A spark of recognition fired in his brain while an equally hot spark ignited a red flag in his gut. It wasn’t her slightly unkempt hair or her pure look of exhaustion that rubbed him the wrong way. Despite all of that, she was still beautiful.
But her clothes. Her clothes had his head reeling.
She wore long sleeves.
“What can I get you?” The beauty stared up at him.
He shook off the strange feeling. A bead of sweat dripped down her forehead, fell onto her chest, and into her shirt. Her nametag was positioned right by the tantalizing skin of her chest. Annie.
He glanced down at the donut case. Stare at the food, big guy.
“I need two dozen glazed donuts, two dozen chocolate, and a dozen sausage kolaches.”
“Got a lot to feed?” Annie grabbed a box from the counter behind her and placed it on top of the glass case in front of him.
“Yeah, Donut Day, or so I was told. It’s my turn to bring breakfast, and there’s about a dozen mechanics over at Rakes expecting it.”
“Rakes? You must be new,” a redheaded waitress noted as she rounded the corner and filled a customer’s coffee cup. While she was cute, she had a wet-behind-the-ears look to her. He’d stick with Beauty.
He nodded. “I am.”
“I’ve got your table seven covered while you do this, Annie. No big deal.”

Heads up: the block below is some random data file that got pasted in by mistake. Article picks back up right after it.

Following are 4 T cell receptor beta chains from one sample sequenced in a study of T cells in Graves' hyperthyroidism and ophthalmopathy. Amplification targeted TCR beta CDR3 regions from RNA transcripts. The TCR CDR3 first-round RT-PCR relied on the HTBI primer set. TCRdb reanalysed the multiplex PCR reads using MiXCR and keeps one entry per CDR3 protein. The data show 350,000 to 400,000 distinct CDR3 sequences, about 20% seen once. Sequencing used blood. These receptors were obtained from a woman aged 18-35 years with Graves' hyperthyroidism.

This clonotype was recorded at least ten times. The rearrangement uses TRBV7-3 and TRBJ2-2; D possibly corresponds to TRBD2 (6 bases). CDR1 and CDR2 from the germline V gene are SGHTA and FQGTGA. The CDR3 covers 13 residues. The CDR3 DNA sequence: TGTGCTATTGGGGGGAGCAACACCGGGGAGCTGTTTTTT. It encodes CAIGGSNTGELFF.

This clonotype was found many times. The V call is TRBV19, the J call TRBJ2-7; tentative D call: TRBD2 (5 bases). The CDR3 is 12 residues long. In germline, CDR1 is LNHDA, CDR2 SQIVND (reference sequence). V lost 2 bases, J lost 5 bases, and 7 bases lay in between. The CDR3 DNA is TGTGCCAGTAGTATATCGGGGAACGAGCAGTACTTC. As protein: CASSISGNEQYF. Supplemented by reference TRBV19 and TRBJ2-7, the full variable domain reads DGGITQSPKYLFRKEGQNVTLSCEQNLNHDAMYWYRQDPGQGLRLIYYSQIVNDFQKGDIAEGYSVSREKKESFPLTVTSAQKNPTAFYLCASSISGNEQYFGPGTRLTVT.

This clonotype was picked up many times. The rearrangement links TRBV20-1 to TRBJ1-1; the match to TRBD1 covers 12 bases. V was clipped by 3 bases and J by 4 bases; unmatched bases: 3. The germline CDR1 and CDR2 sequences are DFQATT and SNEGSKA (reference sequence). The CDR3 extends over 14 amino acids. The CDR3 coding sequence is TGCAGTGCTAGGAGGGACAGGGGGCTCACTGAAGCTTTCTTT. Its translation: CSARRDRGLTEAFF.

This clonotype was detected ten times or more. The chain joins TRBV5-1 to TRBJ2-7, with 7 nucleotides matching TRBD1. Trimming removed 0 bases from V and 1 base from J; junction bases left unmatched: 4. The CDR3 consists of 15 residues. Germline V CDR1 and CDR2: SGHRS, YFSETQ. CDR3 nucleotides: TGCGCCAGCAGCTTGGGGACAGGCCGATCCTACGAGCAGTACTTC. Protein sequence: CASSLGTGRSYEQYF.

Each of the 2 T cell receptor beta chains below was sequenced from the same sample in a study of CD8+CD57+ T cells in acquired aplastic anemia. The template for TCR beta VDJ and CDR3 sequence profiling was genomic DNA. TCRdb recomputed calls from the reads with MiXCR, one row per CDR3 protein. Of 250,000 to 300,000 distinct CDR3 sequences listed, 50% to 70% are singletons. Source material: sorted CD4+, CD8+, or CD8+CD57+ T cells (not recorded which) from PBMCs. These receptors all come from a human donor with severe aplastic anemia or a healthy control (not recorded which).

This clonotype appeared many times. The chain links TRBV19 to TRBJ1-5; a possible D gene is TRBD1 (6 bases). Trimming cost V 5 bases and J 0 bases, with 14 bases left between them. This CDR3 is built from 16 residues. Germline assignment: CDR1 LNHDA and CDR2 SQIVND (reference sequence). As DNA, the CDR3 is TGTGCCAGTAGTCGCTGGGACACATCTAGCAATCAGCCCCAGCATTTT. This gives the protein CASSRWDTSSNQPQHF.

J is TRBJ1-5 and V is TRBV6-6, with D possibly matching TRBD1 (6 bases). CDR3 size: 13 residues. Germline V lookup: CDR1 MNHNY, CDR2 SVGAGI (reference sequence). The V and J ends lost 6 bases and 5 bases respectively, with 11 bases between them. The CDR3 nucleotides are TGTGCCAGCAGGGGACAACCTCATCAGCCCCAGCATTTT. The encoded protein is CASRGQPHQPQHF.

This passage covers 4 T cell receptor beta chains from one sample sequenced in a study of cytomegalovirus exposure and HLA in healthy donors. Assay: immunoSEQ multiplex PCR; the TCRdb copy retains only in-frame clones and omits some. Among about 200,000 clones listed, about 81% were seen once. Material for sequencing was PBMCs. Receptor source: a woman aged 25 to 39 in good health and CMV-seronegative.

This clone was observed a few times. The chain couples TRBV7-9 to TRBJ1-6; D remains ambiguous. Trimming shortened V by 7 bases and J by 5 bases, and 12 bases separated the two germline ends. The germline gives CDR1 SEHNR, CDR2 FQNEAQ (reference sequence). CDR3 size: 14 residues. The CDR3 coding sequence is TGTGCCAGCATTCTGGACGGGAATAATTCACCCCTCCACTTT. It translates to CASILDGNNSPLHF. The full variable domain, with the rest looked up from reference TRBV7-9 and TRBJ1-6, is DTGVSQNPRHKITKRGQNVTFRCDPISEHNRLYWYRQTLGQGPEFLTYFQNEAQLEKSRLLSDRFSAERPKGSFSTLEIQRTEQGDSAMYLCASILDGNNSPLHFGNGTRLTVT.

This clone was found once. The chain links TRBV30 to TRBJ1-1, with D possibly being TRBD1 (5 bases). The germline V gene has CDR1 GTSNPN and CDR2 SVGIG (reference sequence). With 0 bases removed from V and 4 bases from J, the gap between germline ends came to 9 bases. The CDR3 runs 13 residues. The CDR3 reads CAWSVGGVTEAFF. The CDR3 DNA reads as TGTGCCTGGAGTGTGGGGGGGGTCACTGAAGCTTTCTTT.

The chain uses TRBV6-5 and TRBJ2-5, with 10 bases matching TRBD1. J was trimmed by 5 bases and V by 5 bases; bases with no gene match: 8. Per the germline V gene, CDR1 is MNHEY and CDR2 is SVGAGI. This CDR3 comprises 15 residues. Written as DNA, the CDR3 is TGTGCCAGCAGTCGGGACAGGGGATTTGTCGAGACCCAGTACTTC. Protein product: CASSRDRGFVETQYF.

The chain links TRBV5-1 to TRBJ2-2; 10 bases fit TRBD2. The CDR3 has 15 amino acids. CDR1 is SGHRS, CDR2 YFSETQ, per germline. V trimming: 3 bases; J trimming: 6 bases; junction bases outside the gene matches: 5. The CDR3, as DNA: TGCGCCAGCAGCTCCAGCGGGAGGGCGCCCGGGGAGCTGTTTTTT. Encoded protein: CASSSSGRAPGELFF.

“Thanks, Gina.” The blonde smiled at the redhead before returning her attention back to him. “I’ve brought my car to Rakes a few times, and I’ve never seen you.” Beauty grabbed a towel from the counter to wipe the sweat off her forehead, then dabbed her chest near a gold locket that hugged her collarbone.
Her tasseled hair seemed sexier the more she dabbed. He’d never been as jealous of a towel in his whole life, the cotton fibers taunting him with their task.
He averted his gaze from the towel and her amazing chest before she labeled him a pervert. Not exactly the reputation he wanted for his new life.
“I’m sad I didn’t get to work on your car.”
God, what a horrible pick-up line. She probably thought he was a giant perv and a complete moron.
She flashed him a half-smile that burned his insides. The diamond on her finger nearly blinded him as she brushed a stray strand from her forehead. The fire inside of him fizzled out like baking soda to a grease fire.